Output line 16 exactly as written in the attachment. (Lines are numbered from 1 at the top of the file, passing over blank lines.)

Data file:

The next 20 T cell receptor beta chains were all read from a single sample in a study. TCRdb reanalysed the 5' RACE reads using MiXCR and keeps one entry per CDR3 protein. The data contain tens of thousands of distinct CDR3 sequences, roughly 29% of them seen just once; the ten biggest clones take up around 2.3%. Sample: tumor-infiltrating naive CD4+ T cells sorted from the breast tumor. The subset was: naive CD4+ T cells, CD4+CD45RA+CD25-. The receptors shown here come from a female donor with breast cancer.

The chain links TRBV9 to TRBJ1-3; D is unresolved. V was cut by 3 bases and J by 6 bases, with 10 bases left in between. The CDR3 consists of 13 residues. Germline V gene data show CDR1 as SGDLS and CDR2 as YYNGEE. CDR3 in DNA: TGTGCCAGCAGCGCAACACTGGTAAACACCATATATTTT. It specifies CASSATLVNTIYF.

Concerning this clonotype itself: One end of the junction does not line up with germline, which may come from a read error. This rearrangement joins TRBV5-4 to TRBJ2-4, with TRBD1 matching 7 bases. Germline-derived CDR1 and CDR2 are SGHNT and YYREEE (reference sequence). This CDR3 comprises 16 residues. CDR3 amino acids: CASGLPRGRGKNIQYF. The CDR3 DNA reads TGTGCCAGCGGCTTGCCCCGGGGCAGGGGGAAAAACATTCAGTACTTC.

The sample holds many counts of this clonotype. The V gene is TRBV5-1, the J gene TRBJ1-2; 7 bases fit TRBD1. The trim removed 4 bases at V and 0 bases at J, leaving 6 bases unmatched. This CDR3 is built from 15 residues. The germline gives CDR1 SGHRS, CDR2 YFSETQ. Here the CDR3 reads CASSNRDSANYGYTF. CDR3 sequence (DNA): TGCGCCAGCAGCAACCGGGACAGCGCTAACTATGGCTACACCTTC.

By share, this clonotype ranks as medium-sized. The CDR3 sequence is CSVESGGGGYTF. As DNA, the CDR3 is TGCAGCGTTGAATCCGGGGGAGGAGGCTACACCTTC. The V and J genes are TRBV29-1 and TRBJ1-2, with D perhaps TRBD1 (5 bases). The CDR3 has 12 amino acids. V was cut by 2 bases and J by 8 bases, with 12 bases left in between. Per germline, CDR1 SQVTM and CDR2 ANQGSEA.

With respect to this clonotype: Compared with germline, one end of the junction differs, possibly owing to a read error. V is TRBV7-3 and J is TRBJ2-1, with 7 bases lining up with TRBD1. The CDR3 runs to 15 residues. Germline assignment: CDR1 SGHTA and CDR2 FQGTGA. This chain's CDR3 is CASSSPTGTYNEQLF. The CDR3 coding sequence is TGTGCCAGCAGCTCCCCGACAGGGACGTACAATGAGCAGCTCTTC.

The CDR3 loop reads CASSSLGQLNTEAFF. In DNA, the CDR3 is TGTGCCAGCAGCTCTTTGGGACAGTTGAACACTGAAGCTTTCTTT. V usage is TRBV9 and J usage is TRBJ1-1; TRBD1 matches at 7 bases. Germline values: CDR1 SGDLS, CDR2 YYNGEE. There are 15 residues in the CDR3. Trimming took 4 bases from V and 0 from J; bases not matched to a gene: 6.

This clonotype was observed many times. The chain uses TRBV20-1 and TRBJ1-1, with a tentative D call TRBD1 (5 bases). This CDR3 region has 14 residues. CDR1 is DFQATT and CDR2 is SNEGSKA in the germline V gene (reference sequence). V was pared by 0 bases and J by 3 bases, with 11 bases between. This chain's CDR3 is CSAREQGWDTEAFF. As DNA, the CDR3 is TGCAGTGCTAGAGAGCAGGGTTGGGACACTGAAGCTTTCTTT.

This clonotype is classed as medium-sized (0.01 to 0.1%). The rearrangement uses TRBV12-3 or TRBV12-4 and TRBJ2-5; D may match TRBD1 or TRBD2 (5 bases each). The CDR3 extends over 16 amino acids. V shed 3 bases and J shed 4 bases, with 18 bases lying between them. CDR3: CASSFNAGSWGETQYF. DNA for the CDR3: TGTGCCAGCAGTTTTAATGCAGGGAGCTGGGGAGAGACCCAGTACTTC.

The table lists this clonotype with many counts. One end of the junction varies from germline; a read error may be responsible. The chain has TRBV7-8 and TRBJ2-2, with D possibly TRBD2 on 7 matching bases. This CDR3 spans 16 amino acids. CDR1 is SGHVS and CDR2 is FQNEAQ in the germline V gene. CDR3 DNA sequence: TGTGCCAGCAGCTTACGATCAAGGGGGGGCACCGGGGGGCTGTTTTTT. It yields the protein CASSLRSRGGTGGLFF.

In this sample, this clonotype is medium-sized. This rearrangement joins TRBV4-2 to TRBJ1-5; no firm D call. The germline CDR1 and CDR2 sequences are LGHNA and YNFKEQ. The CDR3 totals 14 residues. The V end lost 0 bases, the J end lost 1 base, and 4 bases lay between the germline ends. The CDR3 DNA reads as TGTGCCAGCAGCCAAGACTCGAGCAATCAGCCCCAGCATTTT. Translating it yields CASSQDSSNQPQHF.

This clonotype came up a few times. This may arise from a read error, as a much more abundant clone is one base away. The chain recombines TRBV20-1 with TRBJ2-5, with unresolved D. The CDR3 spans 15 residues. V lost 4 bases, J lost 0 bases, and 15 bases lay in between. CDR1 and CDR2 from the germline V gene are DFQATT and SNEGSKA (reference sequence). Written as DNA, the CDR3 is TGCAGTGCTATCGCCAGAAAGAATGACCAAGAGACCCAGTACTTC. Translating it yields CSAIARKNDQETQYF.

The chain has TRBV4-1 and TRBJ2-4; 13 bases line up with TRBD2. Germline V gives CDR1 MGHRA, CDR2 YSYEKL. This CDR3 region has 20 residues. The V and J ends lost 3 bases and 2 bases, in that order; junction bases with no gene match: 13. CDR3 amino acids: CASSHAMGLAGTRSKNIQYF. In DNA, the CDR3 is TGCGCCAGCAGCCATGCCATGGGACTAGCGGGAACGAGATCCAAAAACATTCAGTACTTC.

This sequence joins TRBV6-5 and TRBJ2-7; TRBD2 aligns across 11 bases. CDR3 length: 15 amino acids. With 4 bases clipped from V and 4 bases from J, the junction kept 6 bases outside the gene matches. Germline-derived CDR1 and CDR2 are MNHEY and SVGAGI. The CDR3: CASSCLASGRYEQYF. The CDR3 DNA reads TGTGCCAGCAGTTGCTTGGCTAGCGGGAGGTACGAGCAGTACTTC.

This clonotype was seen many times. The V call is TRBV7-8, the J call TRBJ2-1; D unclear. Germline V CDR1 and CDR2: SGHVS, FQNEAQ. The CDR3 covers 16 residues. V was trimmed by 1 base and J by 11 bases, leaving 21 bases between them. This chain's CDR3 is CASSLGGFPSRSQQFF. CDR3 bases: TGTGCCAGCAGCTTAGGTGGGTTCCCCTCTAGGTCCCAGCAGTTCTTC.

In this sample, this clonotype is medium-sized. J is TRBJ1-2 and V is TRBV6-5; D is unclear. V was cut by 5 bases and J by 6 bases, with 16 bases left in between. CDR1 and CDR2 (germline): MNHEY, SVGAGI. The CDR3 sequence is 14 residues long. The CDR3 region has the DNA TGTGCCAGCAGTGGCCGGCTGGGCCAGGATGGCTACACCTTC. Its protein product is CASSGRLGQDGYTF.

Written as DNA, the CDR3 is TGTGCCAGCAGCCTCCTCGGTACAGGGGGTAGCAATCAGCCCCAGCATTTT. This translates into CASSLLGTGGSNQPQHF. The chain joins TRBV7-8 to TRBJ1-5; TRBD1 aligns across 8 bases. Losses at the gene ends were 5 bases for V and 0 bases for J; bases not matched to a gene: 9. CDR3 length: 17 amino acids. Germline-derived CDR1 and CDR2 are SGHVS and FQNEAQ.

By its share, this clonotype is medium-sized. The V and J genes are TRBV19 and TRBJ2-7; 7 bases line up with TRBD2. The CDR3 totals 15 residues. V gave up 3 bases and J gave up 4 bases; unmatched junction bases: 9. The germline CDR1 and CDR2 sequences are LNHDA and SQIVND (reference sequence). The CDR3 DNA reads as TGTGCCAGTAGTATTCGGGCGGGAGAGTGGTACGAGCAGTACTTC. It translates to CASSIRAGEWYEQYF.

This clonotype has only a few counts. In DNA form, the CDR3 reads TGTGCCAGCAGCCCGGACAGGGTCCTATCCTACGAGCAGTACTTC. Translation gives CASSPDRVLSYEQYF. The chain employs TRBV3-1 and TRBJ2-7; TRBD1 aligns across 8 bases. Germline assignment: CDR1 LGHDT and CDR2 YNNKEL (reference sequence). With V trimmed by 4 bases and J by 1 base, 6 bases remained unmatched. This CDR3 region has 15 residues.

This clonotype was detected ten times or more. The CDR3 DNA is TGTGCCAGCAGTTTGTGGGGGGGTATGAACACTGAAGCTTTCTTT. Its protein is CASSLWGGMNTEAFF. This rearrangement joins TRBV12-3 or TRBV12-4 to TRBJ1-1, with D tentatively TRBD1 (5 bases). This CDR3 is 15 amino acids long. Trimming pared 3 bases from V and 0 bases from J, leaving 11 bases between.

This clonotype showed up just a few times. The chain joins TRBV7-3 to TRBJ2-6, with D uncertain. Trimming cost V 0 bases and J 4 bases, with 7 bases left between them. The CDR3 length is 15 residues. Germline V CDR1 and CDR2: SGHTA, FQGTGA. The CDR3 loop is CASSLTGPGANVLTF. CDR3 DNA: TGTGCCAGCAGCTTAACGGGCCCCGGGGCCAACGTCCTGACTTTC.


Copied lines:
In this sample, this clonotype is medium-sized. J is TRBJ1-2 and V is TRBV6-5; D is unclear. V was cut by 5 bases and J by 6 bases, with 16 bases left in between. CDR1 and CDR2 (germline): MNHEY, SVGAGI. The CDR3 sequence is 14 residues long. The CDR3 region has the DNA TGTGCCAGCAGTGGCCGGCTGGGCCAGGATGGCTACACCTTC. Its protein product is CASSGRLGQDGYTF.